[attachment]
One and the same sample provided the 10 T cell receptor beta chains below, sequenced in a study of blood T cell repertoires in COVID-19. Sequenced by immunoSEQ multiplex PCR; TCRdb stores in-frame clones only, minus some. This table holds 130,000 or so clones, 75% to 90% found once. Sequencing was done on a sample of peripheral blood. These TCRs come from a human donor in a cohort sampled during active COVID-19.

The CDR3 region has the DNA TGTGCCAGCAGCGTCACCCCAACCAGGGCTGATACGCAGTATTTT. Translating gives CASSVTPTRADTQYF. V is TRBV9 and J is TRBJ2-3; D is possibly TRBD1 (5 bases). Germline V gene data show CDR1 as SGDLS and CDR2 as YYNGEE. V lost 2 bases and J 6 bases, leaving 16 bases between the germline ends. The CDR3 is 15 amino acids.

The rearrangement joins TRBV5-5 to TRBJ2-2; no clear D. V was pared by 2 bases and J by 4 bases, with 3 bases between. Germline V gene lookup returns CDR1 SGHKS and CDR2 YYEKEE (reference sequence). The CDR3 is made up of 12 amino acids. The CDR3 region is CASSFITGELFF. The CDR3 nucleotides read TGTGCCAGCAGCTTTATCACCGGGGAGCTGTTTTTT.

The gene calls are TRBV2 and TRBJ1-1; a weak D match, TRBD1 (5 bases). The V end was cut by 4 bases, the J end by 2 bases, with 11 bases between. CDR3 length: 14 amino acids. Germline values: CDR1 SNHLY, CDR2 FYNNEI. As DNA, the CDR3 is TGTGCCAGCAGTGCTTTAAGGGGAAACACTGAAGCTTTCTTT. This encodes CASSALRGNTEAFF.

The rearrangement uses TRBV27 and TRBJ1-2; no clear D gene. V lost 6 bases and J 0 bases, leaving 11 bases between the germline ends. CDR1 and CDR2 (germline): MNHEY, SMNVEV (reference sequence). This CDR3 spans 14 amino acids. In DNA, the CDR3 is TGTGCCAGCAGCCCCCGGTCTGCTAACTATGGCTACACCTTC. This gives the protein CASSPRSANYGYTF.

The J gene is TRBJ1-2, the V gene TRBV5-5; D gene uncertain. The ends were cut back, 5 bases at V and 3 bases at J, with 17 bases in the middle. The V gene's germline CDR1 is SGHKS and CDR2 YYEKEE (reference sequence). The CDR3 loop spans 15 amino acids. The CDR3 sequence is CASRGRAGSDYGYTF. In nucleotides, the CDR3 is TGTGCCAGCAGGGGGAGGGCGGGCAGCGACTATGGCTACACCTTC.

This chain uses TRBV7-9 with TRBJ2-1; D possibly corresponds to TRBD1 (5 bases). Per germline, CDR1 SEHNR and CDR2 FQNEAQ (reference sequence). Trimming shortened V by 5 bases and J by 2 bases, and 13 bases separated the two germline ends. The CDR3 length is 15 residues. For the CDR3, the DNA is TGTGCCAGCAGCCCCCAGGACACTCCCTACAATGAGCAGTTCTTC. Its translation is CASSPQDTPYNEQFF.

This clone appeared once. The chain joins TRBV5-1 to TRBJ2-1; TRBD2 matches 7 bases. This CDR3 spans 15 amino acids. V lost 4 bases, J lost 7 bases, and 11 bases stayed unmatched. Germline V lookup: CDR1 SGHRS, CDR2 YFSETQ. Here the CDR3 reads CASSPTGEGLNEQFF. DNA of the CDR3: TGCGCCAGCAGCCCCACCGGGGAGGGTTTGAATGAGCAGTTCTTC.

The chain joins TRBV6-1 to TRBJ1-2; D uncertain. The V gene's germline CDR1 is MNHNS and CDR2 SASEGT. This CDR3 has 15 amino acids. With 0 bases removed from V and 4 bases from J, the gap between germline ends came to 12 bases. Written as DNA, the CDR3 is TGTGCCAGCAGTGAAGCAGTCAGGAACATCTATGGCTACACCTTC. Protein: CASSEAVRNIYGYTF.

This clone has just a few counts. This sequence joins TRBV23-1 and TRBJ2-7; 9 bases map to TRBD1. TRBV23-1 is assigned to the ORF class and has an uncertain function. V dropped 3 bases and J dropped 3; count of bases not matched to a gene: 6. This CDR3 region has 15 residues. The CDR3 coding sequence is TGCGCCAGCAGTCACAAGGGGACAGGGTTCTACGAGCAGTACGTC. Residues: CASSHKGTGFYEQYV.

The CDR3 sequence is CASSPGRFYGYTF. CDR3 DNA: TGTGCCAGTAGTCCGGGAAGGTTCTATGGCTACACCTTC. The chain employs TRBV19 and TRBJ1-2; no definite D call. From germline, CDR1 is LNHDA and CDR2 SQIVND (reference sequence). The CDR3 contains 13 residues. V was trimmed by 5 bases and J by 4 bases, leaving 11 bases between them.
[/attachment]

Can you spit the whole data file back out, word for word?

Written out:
One and the same sample provided the 10 T cell receptor beta chains below, sequenced in a study of blood T cell repertoires in COVID-19. Sequenced by immunoSEQ multiplex PCR; TCRdb stores in-frame clones only, minus some. This table holds 130,000 or so clones, 75% to 90% found once. Sequencing was done on a sample of peripheral blood. These TCRs come from a human donor in a cohort sampled during active COVID-19.

The CDR3 region has the DNA TGTGCCAGCAGCGTCACCCCAACCAGGGCTGATACGCAGTATTTT. Translating gives CASSVTPTRADTQYF. V is TRBV9 and J is TRBJ2-3; D is possibly TRBD1 (5 bases). Germline V gene data show CDR1 as SGDLS and CDR2 as YYNGEE. V lost 2 bases and J 6 bases, leaving 16 bases between the germline ends. The CDR3 is 15 amino acids.

The rearrangement joins TRBV5-5 to TRBJ2-2; no clear D. V was pared by 2 bases and J by 4 bases, with 3 bases between. Germline V gene lookup returns CDR1 SGHKS and CDR2 YYEKEE (reference sequence). The CDR3 is made up of 12 amino acids. The CDR3 region is CASSFITGELFF. The CDR3 nucleotides read TGTGCCAGCAGCTTTATCACCGGGGAGCTGTTTTTT.

The gene calls are TRBV2 and TRBJ1-1; a weak D match, TRBD1 (5 bases). The V end was cut by 4 bases, the J end by 2 bases, with 11 bases between. CDR3 length: 14 amino acids. Germline values: CDR1 SNHLY, CDR2 FYNNEI. As DNA, the CDR3 is TGTGCCAGCAGTGCTTTAAGGGGAAACACTGAAGCTTTCTTT. This encodes CASSALRGNTEAFF.

The rearrangement uses TRBV27 and TRBJ1-2; no clear D gene. V lost 6 bases and J 0 bases, leaving 11 bases between the germline ends. CDR1 and CDR2 (germline): MNHEY, SMNVEV (reference sequence). This CDR3 spans 14 amino acids. In DNA, the CDR3 is TGTGCCAGCAGCCCCCGGTCTGCTAACTATGGCTACACCTTC. This gives the protein CASSPRSANYGYTF.

The J gene is TRBJ1-2, the V gene TRBV5-5; D gene uncertain. The ends were cut back, 5 bases at V and 3 bases at J, with 17 bases in the middle. The V gene's germline CDR1 is SGHKS and CDR2 YYEKEE (reference sequence). The CDR3 loop spans 15 amino acids. The CDR3 sequence is CASRGRAGSDYGYTF. In nucleotides, the CDR3 is TGTGCCAGCAGGGGGAGGGCGGGCAGCGACTATGGCTACACCTTC.

This chain uses TRBV7-9 with TRBJ2-1; D possibly corresponds to TRBD1 (5 bases). Per germline, CDR1 SEHNR and CDR2 FQNEAQ (reference sequence). Trimming shortened V by 5 bases and J by 2 bases, and 13 bases separated the two germline ends. The CDR3 length is 15 residues. For the CDR3, the DNA is TGTGCCAGCAGCCCCCAGGACACTCCCTACAATGAGCAGTTCTTC. Its translation is CASSPQDTPYNEQFF.

This clone appeared once. The chain joins TRBV5-1 to TRBJ2-1; TRBD2 matches 7 bases. This CDR3 spans 15 amino acids. V lost 4 bases, J lost 7 bases, and 11 bases stayed unmatched. Germline V lookup: CDR1 SGHRS, CDR2 YFSETQ. Here the CDR3 reads CASSPTGEGLNEQFF. DNA of the CDR3: TGCGCCAGCAGCCCCACCGGGGAGGGTTTGAATGAGCAGTTCTTC.

The chain joins TRBV6-1 to TRBJ1-2; D uncertain. The V gene's germline CDR1 is MNHNS and CDR2 SASEGT. This CDR3 has 15 amino acids. With 0 bases removed from V and 4 bases from J, the gap between germline ends came to 12 bases. Written as DNA, the CDR3 is TGTGCCAGCAGTGAAGCAGTCAGGAACATCTATGGCTACACCTTC. Protein: CASSEAVRNIYGYTF.

This clone has just a few counts. This sequence joins TRBV23-1 and TRBJ2-7; 9 bases map to TRBD1. TRBV23-1 is assigned to the ORF class and has an uncertain function. V dropped 3 bases and J dropped 3; count of bases not matched to a gene: 6. This CDR3 region has 15 residues. The CDR3 coding sequence is TGCGCCAGCAGTCACAAGGGGACAGGGTTCTACGAGCAGTACGTC. Residues: CASSHKGTGFYEQYV.

The CDR3 sequence is CASSPGRFYGYTF. CDR3 DNA: TGTGCCAGTAGTCCGGGAAGGTTCTATGGCTACACCTTC. The chain employs TRBV19 and TRBJ1-2; no definite D call. From germline, CDR1 is LNHDA and CDR2 SQIVND (reference sequence). The CDR3 contains 13 residues. V was trimmed by 5 bases and J by 4 bases, leaving 11 bases between them.